Sugar Confectionery Top products

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Chew on this: gum sales are down by almost £50m. That’s about a fifth of the beleaguered sector’s value wiped away, after the pandemic put a dampener on impulse purchases of single packs.

That proved pivotal. “Singles formats make up about half of total gum sales, and they are responsible for 65.6% of the category drop this year,” says Nielsen senior confectionery client manager Ana Godoy.

“Gum in general is highly driven by impulse shopping, so it isn’t surprising that it has been badly hit by the restrictions in stores and the footfall reduction due to the pandemic.”

So, both branded and own-label gum are suffering, with volumes down by 18.2% and 19.3% respectively. “People are trying to get in and get out of shops as quickly as possible,” says Blockhead founder Danny Lowe. “We’re losing those [impulse] moments we previously had.”

Blockhead is far from alone in its misfortune. Thirty-five of gum’s top 50 brands are in double-digit value decline. Extra, Airwaves, Hubba Bubba, Starburst and Juicy Fruit have lost a combined £45.5m in sales for their owner Mars Wrigley, the biggest gum maker on the market.

For now, it’s staying positive. The supplier has “seen a substantial rebound in recent months and fully expects sales to be robust this year,” insists a spokeswoman. “There’s room to grow, and we will be aggressively pursuing previously untapped consumption moments in 2021.”

Still gum isn’t the only game in town. While its £216.6m value is not to be sneezed at, it’s just one fifth the size of the £1,084.9m sweet confectionery market. And here, it’s a different story. It may have lost £29.7m, but that’s not for the want of unit sales. Volumes are up by 4.2%, equating to 2.2 million extra kilos. Crudely put, it’s the equivalent of 12.2 million 180g bags of Fruittella Juicy Chews from Perfetti Van Melle.

The supplier’s trade marketing manager, Mark Roberts, says sharing formats are growing among committed candy consumers. “Penetration and frequency have fallen, but volume is up as shoppers are now buying more at a time, likely a result of additional in-home consumption moments.”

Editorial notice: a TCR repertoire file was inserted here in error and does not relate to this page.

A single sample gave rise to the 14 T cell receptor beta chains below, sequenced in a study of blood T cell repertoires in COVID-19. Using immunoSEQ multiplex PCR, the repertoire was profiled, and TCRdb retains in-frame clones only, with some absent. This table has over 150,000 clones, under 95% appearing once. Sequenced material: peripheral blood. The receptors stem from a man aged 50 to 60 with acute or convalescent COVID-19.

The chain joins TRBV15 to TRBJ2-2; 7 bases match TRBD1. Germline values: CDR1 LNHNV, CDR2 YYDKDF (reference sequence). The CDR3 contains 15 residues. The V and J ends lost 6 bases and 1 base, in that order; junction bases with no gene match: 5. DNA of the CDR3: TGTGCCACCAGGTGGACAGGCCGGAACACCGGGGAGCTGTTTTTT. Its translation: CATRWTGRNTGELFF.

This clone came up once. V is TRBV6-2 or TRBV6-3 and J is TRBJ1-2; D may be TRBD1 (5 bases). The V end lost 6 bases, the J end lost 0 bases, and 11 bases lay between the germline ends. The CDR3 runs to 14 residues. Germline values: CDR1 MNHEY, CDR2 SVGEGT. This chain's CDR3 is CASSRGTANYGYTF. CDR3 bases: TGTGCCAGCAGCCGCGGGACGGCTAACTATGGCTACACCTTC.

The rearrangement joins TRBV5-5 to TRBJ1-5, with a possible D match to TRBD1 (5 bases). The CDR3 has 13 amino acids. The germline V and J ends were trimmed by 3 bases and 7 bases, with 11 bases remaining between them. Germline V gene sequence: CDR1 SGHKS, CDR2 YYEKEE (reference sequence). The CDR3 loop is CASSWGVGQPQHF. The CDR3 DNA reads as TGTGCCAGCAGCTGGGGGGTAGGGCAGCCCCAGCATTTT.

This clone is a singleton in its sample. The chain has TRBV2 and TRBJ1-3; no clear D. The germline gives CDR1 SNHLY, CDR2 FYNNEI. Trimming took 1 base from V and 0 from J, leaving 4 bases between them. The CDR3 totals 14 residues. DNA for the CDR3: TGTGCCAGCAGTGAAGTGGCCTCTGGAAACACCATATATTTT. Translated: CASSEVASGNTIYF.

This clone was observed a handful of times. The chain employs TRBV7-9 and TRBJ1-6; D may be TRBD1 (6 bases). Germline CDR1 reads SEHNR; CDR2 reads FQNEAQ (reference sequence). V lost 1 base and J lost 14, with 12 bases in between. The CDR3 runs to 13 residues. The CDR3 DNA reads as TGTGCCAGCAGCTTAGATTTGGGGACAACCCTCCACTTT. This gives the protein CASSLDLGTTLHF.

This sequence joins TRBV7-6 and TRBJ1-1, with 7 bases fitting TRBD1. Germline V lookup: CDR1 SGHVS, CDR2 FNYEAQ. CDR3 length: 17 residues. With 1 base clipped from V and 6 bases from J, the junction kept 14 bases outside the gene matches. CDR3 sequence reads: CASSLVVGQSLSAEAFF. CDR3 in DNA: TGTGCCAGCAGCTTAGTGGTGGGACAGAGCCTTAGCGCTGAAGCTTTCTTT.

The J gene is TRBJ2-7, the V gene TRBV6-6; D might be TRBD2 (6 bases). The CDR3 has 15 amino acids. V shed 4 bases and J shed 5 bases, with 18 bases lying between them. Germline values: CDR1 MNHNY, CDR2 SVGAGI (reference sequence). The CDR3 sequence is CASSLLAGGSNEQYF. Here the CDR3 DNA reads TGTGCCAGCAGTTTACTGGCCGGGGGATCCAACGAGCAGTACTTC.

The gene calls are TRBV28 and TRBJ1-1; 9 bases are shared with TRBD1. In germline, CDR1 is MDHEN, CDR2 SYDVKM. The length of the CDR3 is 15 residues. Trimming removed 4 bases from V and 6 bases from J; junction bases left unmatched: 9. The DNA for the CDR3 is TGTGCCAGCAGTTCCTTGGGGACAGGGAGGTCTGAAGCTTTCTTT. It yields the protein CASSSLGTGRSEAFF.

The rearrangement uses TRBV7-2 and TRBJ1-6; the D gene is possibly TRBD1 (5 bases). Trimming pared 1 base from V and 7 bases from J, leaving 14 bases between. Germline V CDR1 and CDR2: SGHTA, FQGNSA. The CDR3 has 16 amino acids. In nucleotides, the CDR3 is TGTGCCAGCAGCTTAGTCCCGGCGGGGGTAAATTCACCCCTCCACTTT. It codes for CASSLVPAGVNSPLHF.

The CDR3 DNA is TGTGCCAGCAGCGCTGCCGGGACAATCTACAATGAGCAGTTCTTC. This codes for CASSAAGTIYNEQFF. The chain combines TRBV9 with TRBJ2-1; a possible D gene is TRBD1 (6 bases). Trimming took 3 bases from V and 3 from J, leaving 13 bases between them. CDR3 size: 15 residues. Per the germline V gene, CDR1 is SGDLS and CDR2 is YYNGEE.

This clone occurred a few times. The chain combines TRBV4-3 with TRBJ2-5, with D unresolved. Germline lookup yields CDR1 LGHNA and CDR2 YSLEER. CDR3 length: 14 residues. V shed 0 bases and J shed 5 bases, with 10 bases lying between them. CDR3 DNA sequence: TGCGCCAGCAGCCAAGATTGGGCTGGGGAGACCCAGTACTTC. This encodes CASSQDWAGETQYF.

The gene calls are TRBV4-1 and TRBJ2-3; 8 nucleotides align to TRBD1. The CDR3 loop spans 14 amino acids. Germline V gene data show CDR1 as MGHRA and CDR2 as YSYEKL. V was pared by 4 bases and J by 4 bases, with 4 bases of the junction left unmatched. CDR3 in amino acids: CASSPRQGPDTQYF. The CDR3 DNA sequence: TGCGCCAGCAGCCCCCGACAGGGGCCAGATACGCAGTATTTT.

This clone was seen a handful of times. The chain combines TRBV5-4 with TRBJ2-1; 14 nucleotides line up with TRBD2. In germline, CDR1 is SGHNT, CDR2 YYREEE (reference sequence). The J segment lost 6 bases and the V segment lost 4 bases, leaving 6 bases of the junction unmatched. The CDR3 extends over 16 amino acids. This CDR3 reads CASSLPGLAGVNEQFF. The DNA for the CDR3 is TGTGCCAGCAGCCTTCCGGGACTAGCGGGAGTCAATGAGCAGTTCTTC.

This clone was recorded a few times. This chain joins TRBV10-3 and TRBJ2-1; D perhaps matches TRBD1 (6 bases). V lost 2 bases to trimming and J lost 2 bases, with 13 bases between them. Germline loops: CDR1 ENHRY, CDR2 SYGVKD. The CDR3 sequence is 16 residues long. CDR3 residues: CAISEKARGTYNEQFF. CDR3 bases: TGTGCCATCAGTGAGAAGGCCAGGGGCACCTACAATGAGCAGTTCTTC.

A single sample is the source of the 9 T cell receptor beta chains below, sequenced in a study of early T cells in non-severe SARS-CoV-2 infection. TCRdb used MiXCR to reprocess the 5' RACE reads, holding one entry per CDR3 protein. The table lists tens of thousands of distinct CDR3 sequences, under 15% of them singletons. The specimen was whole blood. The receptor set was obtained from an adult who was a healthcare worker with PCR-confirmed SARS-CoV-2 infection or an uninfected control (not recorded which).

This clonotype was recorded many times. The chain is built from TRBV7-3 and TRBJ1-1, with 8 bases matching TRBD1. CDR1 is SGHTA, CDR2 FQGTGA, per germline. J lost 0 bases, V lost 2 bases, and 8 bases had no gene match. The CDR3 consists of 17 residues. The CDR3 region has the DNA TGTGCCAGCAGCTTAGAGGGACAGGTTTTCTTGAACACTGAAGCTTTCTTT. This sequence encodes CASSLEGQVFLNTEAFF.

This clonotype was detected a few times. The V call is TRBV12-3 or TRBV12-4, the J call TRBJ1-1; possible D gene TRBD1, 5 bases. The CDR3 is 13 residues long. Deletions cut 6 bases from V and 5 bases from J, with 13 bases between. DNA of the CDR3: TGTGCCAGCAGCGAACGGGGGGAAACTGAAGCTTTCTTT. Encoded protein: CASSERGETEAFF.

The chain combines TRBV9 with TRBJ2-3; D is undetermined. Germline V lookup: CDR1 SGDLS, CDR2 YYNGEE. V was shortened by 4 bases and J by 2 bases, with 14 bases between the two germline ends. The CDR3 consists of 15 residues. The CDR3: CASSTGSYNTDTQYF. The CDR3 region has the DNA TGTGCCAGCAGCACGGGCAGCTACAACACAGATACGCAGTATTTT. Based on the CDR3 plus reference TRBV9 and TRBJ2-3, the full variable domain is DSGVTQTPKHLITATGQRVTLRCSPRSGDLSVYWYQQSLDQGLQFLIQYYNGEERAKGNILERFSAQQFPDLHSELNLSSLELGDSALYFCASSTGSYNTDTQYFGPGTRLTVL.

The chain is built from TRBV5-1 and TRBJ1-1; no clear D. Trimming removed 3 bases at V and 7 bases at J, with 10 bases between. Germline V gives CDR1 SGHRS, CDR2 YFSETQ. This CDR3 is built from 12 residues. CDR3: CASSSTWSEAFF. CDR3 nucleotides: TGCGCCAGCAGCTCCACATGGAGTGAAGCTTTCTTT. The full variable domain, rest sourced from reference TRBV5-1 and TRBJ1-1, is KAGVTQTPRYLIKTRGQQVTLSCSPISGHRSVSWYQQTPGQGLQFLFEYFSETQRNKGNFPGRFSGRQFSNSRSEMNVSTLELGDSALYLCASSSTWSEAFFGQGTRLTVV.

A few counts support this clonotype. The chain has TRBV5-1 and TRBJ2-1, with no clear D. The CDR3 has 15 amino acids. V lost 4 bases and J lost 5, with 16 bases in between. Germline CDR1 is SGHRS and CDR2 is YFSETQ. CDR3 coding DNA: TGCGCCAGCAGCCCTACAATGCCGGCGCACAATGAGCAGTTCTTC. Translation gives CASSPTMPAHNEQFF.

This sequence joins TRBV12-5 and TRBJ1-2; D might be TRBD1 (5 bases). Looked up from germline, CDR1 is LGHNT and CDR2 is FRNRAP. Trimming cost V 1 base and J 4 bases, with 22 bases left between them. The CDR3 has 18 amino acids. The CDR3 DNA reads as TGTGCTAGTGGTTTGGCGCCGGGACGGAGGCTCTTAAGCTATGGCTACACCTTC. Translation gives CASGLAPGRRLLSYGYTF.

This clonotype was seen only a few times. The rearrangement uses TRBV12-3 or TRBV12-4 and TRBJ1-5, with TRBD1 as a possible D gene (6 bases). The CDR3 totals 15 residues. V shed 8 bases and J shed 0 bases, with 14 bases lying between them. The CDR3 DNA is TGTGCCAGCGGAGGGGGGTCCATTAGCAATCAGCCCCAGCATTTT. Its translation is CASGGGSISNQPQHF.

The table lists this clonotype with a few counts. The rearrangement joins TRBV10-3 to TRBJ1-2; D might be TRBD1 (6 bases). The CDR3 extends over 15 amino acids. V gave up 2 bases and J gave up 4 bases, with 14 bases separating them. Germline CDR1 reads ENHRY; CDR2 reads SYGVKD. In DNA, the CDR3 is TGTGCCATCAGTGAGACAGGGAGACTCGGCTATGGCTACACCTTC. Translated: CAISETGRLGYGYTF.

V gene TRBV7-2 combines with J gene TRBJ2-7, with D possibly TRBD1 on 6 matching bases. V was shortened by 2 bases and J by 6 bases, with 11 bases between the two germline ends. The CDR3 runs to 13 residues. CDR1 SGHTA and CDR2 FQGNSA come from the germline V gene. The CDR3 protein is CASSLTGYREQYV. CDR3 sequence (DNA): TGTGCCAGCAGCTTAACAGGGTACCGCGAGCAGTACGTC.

Demand for wrapped sweets has been driven in part by fears around hygiene during the Covid crisis, he adds. “We saw people move away from unwrapped confectionery as hygiene became more important than ever this year. Many retailers removed their pick & mix selections and shoppers moved into buying wrapped bags that can be shared safely.”

With this rise in demand came a fall in average price. Branded candy has plunged by 6.1% – which Roberts puts down to “an incredibly competitive retailer environment” and shoppers becoming more price sensitive as the UK’s economic outlook worsens. Against such price pressure, it’s not surprising that only four of the top 10 brands – Rowntree’s, Skittles, Drumstick and Haribo – are in value growth.

Haribo is a prime example of just how sensitive an issue pricing has become. In September, a feud with Tesco over prices saw Haribo pulled from the retailer’s shelves, The brand was soon back in Tesco – and, according to in our data period to September, it still managed to add an extra £536.8k across grocery. The brand’s head of marketing, Philip Murphy, insists it has “pushed scale initiatives that are loved by fans to drive sales and brand equity” and gained share.

It has indeed done better than its closest rival, Maynards Bassetts. It’s lost £5.6m – the greatest absolute decline in the sector. Susan Nash, trade communications manager at owner Mondelez, puts that down to “a shift in shopping habits as consumers spend more nights at home and look for the perfect treat to share with others in their households”.

“This has meant single confectionery has faced challenges, with fewer consumers on-the-go, leading to a small decline across the category in certain SKUs,” she adds.

Further declines could well be on the cards if the prime minister has his way. His anti-obesity initiative, unveiled in July, includes a ban from late 2022 on certain ads and promotions for high fat, salt and sugar (HFSS) foods, including confectionery.

Healthier options